In the spring of ’06, Good set out on a solo acoustic tour across Canada with Melissa McClelland. The tour took them to smaller settings, and therefore a more intimate interaction with the audiences.

He returned a year later with HOSPITAL MUSIC, the first time he produced his album himself. It was hailed by the critics for its intimacy, following Good going having gone through a divorce, losing his father to cancer, being diagnosed with bipolar disorder, and developing an addiction to Avitan. A good portion of the album was written after voluntarily checking himself into a pyschiatric ward, following an overdose on the drug, which he was initially prescribed to help him battle with anxiety attacks. In fact, the last two stops on his previous tour had to be cancelled, when he was rushed to a hospital in Kingston, Ontario, following an adverse reaction to the drug. Good later admitted he was also in the middle of a nervous breakdown.

The highly anticipated album debuted at #1, the first time he’d achieved that since BEAUTIFUL MUSIC. The first single, “Born Losers” made it to #27 on the Canadian chart, but as per usual, the American audiences didn’t quite get him, and it failed to make a dent Stateside. It also contained his first two covers – a re-worked version of The Dead Kennedys’ “Moon Over Marin” and Daniel Johnston’s “True Love Will Find You In The End.”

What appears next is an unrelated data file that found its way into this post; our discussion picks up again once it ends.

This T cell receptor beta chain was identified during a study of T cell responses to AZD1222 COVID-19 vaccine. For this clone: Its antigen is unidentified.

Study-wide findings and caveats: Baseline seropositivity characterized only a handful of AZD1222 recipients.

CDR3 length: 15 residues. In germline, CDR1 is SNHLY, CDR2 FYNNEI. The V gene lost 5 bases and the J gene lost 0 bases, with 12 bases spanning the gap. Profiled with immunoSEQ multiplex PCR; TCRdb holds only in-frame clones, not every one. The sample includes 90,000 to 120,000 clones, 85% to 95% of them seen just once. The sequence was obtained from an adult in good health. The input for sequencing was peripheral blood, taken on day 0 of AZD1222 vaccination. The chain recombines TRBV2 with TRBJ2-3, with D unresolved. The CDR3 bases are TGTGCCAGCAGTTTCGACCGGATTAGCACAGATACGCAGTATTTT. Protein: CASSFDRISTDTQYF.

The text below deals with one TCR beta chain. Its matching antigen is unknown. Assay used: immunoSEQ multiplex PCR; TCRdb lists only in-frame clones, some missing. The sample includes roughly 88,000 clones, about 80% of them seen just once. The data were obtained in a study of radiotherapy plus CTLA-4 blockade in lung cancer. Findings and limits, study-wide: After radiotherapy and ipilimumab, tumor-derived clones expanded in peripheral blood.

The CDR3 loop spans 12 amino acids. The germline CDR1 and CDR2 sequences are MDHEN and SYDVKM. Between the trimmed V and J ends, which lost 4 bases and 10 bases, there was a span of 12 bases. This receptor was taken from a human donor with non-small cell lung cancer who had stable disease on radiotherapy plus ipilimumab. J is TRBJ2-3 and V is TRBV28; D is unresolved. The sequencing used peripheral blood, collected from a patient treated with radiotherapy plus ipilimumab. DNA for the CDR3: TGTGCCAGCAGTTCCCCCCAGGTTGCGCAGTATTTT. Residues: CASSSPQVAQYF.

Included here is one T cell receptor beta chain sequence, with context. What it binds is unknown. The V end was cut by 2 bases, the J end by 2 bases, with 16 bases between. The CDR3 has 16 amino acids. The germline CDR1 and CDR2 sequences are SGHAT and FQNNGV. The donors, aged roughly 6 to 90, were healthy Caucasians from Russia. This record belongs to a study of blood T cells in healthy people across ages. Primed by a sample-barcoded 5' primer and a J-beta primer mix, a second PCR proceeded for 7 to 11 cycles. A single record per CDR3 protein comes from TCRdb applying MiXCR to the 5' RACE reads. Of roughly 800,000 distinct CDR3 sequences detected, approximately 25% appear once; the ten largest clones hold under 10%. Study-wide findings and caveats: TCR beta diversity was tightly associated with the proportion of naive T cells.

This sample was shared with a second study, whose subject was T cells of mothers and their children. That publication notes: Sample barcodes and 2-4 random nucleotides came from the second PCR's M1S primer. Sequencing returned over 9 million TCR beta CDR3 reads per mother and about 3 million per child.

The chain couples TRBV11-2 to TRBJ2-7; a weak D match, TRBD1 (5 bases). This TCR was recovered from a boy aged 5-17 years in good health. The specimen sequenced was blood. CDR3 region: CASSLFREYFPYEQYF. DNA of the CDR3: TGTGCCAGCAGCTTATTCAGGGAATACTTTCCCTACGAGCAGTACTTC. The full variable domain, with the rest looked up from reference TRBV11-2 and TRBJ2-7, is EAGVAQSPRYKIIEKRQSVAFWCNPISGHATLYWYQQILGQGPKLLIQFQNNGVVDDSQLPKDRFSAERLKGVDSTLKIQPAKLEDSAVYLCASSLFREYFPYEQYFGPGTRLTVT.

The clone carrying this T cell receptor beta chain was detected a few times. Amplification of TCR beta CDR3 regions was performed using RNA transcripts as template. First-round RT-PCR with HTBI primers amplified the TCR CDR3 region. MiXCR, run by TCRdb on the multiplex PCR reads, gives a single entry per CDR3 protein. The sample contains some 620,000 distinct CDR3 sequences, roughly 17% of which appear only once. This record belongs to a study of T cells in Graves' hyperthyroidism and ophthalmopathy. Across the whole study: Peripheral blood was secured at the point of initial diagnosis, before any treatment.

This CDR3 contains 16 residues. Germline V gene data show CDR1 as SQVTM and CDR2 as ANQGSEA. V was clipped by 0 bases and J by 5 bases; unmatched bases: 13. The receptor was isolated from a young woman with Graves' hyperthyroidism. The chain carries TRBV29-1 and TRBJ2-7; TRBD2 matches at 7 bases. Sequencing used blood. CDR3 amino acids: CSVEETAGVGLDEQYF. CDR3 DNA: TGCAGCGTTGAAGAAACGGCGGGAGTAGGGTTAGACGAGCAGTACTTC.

He chose to keep the live appearances to a minimum, and did only a solo acoustic tour in the US that only lasted a month, then embarked on a full-band tour of Canada that kept them on the road for the better part of the remainder of the year. One of those shows that May was recorded in Toronto, and appeared in the fall of ’08 as LIVE AT MASSEY HALL.

The first single “Last Parade” was on the airwaves prior to the new album, when VANCOUVER was released in the fall of 2009. Debuting at #2 in Canada, it sold over 11,000 copies in its first week. “Us Remains Impossible” followed up the charts, but in both cases, a grittier sound wasn’t hitting home, and both singles barely made the top 10.

Some critics referred to the music as too inter reflectionary, often making references to the impoverished parts of Vancouver, and therefore taking on a sometimes too touchy social stance. Still, he took home the 2011 Juno Award, for rock album of the year, and the album was certified gold. Other noteable cuts included “The Boy That Could Explode” (a further exploration into his own mental illness), “Empty’s Theme Park,” and “Vancouver National Anthem.”

In 2011, his collaboration with producer Wayne Livesey resumed, with LIGHTS OF ENDANGERED SPECIES. While social and political issues remained at the forefront of the lyrics, the music itself was a departure from anything he’d done before, complete with horns (most evidenced in “Zero Orchestra”), woodwinds, piano, and even a full strings ensemble. “In A Place of Lesser Men” was the only single, and critics, label reps, and most importantly the fans, all agreed it was a commercial disaster.

In 2013, the greatest hits compilation OLD FIGHTERS was released, which featured some of his biggest hits over the years, including “Strange Days,” “Weapon,” and “Last Parade,” as well as live versions of “Apparitions” and “Load Me Up.”